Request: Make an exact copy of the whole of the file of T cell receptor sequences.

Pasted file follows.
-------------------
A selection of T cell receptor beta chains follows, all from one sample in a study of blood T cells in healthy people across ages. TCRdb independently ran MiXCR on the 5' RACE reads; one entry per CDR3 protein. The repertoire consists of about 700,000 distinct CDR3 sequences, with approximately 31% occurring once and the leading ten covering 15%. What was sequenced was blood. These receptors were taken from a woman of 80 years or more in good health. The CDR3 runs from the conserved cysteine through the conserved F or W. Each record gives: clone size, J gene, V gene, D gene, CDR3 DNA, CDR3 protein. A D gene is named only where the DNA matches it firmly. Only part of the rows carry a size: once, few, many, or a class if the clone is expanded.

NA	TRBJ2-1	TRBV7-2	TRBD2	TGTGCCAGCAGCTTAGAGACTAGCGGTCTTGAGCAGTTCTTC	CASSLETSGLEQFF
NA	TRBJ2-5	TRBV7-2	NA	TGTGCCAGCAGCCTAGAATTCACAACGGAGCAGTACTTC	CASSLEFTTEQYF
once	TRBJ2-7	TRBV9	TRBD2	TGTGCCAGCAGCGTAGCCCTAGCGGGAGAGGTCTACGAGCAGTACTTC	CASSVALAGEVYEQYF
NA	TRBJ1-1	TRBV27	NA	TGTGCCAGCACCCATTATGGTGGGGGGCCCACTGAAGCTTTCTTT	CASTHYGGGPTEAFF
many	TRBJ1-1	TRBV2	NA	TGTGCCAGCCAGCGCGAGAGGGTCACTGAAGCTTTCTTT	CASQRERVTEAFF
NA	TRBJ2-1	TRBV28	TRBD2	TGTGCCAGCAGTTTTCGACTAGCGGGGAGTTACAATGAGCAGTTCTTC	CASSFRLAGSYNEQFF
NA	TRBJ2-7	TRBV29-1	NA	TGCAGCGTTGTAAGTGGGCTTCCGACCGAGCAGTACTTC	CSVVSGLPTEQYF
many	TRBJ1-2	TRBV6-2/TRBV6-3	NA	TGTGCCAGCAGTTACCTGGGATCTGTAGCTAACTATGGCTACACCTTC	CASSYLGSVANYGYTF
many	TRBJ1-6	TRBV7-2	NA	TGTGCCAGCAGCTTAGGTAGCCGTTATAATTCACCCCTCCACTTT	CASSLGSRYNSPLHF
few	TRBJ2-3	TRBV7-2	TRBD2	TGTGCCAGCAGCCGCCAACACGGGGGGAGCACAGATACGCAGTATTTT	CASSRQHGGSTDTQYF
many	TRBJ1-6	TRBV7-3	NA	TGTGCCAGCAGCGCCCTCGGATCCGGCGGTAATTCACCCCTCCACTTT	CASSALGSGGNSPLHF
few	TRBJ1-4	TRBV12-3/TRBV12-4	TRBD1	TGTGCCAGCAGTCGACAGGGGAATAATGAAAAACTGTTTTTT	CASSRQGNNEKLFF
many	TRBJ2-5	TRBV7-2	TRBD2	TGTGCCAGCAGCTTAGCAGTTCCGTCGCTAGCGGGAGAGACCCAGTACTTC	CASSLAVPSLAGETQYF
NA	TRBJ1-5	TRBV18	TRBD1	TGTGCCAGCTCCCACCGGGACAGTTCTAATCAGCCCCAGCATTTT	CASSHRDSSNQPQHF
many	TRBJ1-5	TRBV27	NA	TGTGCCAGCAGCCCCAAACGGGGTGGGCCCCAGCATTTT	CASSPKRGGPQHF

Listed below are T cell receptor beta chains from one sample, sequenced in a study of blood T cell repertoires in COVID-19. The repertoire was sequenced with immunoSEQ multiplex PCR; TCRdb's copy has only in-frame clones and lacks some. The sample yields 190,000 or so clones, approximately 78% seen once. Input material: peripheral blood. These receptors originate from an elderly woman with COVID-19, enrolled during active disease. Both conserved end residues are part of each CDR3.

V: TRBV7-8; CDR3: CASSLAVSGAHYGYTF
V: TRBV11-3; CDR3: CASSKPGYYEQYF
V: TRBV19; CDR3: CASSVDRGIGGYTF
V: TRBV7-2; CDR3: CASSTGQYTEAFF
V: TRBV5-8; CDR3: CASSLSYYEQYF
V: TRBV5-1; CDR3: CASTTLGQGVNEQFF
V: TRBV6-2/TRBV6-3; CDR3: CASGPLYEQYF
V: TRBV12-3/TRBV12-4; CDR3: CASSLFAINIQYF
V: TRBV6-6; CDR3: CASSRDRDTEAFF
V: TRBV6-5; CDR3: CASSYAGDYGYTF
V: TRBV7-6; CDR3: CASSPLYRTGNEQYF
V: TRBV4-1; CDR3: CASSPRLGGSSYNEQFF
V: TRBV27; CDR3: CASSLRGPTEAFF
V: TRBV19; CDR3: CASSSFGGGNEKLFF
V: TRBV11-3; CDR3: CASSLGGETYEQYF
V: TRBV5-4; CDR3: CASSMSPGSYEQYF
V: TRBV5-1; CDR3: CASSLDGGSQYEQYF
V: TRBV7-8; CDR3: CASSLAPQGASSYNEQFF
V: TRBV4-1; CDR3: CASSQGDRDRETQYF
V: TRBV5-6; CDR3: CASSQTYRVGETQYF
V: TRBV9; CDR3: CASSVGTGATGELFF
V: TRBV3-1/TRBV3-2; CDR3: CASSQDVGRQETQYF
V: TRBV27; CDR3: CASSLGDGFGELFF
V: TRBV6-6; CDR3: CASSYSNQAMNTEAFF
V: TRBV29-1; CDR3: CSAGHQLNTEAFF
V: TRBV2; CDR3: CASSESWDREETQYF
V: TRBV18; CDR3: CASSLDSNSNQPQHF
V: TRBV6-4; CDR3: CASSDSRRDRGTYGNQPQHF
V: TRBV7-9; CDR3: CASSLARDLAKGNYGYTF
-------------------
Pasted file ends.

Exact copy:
A selection of T cell receptor beta chains follows, all from one sample in a study of blood T cells in healthy people across ages. TCRdb independently ran MiXCR on the 5' RACE reads; one entry per CDR3 protein. The repertoire consists of about 700,000 distinct CDR3 sequences, with approximately 31% occurring once and the leading ten covering 15%. What was sequenced was blood. These receptors were taken from a woman of 80 years or more in good health. The CDR3 runs from the conserved cysteine through the conserved F or W. Each record gives: clone size, J gene, V gene, D gene, CDR3 DNA, CDR3 protein. A D gene is named only where the DNA matches it firmly. Only part of the rows carry a size: once, few, many, or a class if the clone is expanded.

NA	TRBJ2-1	TRBV7-2	TRBD2	TGTGCCAGCAGCTTAGAGACTAGCGGTCTTGAGCAGTTCTTC	CASSLETSGLEQFF
NA	TRBJ2-5	TRBV7-2	NA	TGTGCCAGCAGCCTAGAATTCACAACGGAGCAGTACTTC	CASSLEFTTEQYF
once	TRBJ2-7	TRBV9	TRBD2	TGTGCCAGCAGCGTAGCCCTAGCGGGAGAGGTCTACGAGCAGTACTTC	CASSVALAGEVYEQYF
NA	TRBJ1-1	TRBV27	NA	TGTGCCAGCACCCATTATGGTGGGGGGCCCACTGAAGCTTTCTTT	CASTHYGGGPTEAFF
many	TRBJ1-1	TRBV2	NA	TGTGCCAGCCAGCGCGAGAGGGTCACTGAAGCTTTCTTT	CASQRERVTEAFF
NA	TRBJ2-1	TRBV28	TRBD2	TGTGCCAGCAGTTTTCGACTAGCGGGGAGTTACAATGAGCAGTTCTTC	CASSFRLAGSYNEQFF
NA	TRBJ2-7	TRBV29-1	NA	TGCAGCGTTGTAAGTGGGCTTCCGACCGAGCAGTACTTC	CSVVSGLPTEQYF
many	TRBJ1-2	TRBV6-2/TRBV6-3	NA	TGTGCCAGCAGTTACCTGGGATCTGTAGCTAACTATGGCTACACCTTC	CASSYLGSVANYGYTF
many	TRBJ1-6	TRBV7-2	NA	TGTGCCAGCAGCTTAGGTAGCCGTTATAATTCACCCCTCCACTTT	CASSLGSRYNSPLHF
few	TRBJ2-3	TRBV7-2	TRBD2	TGTGCCAGCAGCCGCCAACACGGGGGGAGCACAGATACGCAGTATTTT	CASSRQHGGSTDTQYF
many	TRBJ1-6	TRBV7-3	NA	TGTGCCAGCAGCGCCCTCGGATCCGGCGGTAATTCACCCCTCCACTTT	CASSALGSGGNSPLHF
few	TRBJ1-4	TRBV12-3/TRBV12-4	TRBD1	TGTGCCAGCAGTCGACAGGGGAATAATGAAAAACTGTTTTTT	CASSRQGNNEKLFF
many	TRBJ2-5	TRBV7-2	TRBD2	TGTGCCAGCAGCTTAGCAGTTCCGTCGCTAGCGGGAGAGACCCAGTACTTC	CASSLAVPSLAGETQYF
NA	TRBJ1-5	TRBV18	TRBD1	TGTGCCAGCTCCCACCGGGACAGTTCTAATCAGCCCCAGCATTTT	CASSHRDSSNQPQHF
many	TRBJ1-5	TRBV27	NA	TGTGCCAGCAGCCCCAAACGGGGTGGGCCCCAGCATTTT	CASSPKRGGPQHF

Listed below are T cell receptor beta chains from one sample, sequenced in a study of blood T cell repertoires in COVID-19. The repertoire was sequenced with immunoSEQ multiplex PCR; TCRdb's copy has only in-frame clones and lacks some. The sample yields 190,000 or so clones, approximately 78% seen once. Input material: peripheral blood. These receptors originate from an elderly woman with COVID-19, enrolled during active disease. Both conserved end residues are part of each CDR3.

V: TRBV7-8; CDR3: CASSLAVSGAHYGYTF
V: TRBV11-3; CDR3: CASSKPGYYEQYF
V: TRBV19; CDR3: CASSVDRGIGGYTF
V: TRBV7-2; CDR3: CASSTGQYTEAFF
V: TRBV5-8; CDR3: CASSLSYYEQYF
V: TRBV5-1; CDR3: CASTTLGQGVNEQFF
V: TRBV6-2/TRBV6-3; CDR3: CASGPLYEQYF
V: TRBV12-3/TRBV12-4; CDR3: CASSLFAINIQYF
V: TRBV6-6; CDR3: CASSRDRDTEAFF
V: TRBV6-5; CDR3: CASSYAGDYGYTF
V: TRBV7-6; CDR3: CASSPLYRTGNEQYF
V: TRBV4-1; CDR3: CASSPRLGGSSYNEQFF
V: TRBV27; CDR3: CASSLRGPTEAFF
V: TRBV19; CDR3: CASSSFGGGNEKLFF
V: TRBV11-3; CDR3: CASSLGGETYEQYF
V: TRBV5-4; CDR3: CASSMSPGSYEQYF
V: TRBV5-1; CDR3: CASSLDGGSQYEQYF
V: TRBV7-8; CDR3: CASSLAPQGASSYNEQFF
V: TRBV4-1; CDR3: CASSQGDRDRETQYF
V: TRBV5-6; CDR3: CASSQTYRVGETQYF
V: TRBV9; CDR3: CASSVGTGATGELFF
V: TRBV3-1/TRBV3-2; CDR3: CASSQDVGRQETQYF
V: TRBV27; CDR3: CASSLGDGFGELFF
V: TRBV6-6; CDR3: CASSYSNQAMNTEAFF
V: TRBV29-1; CDR3: CSAGHQLNTEAFF
V: TRBV2; CDR3: CASSESWDREETQYF
V: TRBV18; CDR3: CASSLDSNSNQPQHF
V: TRBV6-4; CDR3: CASSDSRRDRGTYGNQPQHF
V: TRBV7-9; CDR3: CASSLARDLAKGNYGYTF